[logs] Re: Reliably detecting things like the SQL worm....

From: Bennett Todd (betat_private)
Date: Mon Jan 27 2003 - 06:12:00 PST

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    2003-01-26T16:53:00 Chris Adams:
    > The biggest lesson is simply network structure:
    Hear, hear!
    > if you have all of your control and logging going over the same
    > network (or a VLAN without some sort of prioritization or reserved
    > bandwidth), you're screwed.
    Now _that_ I'm less completely in agreement with.
    Rather, I'd say that you need to stay on top of security; anybody
    who had any MS-SQL servers anywhere approaching visible from the
    internet wasn't paying attention to basics.
    And you do not enable multicast routing on routers that you care
    about having resistent to DoS, another lesson that people should
    already have nailed, if only because previous worms also trashed
    routers when they randomly zinged multicast addrs.
    If you really are such a gamer or whatever that you need multicast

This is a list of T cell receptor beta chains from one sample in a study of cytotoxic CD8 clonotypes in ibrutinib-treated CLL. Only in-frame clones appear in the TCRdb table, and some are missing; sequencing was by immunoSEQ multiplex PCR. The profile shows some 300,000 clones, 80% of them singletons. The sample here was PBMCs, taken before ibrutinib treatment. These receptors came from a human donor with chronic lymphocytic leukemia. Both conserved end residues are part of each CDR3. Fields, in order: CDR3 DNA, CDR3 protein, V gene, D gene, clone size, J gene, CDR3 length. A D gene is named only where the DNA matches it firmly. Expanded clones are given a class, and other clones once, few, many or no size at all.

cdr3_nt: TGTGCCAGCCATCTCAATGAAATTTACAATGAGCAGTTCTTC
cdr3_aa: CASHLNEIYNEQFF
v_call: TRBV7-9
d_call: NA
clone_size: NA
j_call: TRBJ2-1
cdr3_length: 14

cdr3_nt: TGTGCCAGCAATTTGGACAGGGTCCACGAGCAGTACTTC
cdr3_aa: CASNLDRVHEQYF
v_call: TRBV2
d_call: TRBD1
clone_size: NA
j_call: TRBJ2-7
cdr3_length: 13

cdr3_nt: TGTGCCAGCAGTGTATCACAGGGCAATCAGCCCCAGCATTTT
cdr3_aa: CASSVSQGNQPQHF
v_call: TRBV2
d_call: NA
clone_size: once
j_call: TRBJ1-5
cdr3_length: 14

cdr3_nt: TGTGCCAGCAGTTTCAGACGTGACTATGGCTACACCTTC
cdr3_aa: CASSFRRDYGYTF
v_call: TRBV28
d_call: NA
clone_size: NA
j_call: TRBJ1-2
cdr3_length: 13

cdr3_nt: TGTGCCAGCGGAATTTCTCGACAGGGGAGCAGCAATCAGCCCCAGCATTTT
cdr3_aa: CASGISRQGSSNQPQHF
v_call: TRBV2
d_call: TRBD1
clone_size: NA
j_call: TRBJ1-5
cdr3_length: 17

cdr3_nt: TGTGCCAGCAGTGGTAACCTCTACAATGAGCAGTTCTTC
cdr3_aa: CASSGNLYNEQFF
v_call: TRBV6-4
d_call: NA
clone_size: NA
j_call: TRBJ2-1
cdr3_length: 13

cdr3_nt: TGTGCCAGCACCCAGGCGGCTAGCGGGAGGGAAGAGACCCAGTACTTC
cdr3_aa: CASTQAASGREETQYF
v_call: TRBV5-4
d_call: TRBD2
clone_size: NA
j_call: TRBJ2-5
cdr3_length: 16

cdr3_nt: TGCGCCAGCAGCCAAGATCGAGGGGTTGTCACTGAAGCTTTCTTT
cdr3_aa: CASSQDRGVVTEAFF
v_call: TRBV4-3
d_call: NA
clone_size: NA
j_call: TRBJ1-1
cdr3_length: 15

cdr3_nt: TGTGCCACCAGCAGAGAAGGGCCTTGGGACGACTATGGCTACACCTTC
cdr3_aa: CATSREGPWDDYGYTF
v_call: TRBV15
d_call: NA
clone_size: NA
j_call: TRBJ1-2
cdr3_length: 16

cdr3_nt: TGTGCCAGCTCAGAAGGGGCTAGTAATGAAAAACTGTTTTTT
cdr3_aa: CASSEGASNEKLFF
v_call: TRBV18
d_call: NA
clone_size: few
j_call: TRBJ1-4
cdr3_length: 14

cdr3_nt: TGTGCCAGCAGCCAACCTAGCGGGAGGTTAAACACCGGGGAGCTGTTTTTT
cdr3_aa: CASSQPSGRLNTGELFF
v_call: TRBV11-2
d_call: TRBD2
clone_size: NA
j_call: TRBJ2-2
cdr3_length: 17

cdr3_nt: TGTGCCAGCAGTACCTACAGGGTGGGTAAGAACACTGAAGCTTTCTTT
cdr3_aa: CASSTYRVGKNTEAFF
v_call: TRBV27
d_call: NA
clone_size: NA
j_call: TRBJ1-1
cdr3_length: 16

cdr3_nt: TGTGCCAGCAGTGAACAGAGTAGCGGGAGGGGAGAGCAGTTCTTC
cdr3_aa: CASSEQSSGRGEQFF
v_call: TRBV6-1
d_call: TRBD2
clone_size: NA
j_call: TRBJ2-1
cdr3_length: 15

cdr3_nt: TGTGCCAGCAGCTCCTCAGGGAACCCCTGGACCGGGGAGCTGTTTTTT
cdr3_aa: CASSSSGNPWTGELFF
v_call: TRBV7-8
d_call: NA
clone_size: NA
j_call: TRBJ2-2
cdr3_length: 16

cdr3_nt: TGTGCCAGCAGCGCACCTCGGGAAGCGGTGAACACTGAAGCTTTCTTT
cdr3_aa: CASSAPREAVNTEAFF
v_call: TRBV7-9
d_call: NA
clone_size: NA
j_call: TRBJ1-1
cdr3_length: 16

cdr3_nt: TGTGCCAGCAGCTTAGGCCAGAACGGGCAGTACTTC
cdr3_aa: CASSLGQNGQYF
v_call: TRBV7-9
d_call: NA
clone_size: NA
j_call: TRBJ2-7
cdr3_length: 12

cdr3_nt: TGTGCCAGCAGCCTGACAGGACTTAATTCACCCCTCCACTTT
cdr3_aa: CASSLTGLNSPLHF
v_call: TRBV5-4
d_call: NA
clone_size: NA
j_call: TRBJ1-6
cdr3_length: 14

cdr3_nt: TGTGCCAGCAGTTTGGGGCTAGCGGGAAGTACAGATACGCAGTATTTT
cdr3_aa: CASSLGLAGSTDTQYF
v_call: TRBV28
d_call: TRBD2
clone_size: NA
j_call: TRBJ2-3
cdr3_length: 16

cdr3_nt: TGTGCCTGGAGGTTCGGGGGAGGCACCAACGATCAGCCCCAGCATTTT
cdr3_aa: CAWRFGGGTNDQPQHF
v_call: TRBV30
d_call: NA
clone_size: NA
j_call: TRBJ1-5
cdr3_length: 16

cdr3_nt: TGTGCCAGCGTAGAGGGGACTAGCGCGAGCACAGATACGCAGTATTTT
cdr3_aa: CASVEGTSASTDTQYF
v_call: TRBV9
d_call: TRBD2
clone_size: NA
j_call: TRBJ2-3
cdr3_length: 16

to and from the internet, you've got various choices. You can just
    acknowlege that your internet access is easy to DoS and be done with
    it. Or you can provision completely separate connectivity transiting
    totally distinct routers for the multicast -vs- your regular
    internet traffic. Or, you can achieve a similar effect by colocating
    a multicast endpoint at some friendly providers' well-connected
    internet space, and encapsulating (e.g. GRE) the multicast from
    there to a special, isolated, termination point within your
    internet-facing plant.
    Totally segregated logging and/or admin LANs are a nice luxury,
    and in some contexts they're justifiable, but they aren't the
    only way to do things; you can set your sights lower (in terms of
    functionality) and refrain from doing things that are risky --- like
    allowing direct internet access to MS-SQL server, or supporting
    multicast routing to and from the internet along your primary
    internet access path.
    Now I won't deny that anything can be DoSed, but if you've designed
    your net to be as tough as practical, you'll capture enough info
    before the DoS is complete to perform diagnosis, and you'll retain
    enough ability to use your machines to recover over the net --- it's
    _easy_ to provision many orders of magnitude more LAN bandwidth than
    you get internet bandwidth, so you just need to be careful not to
    offer multipliers to attackers.

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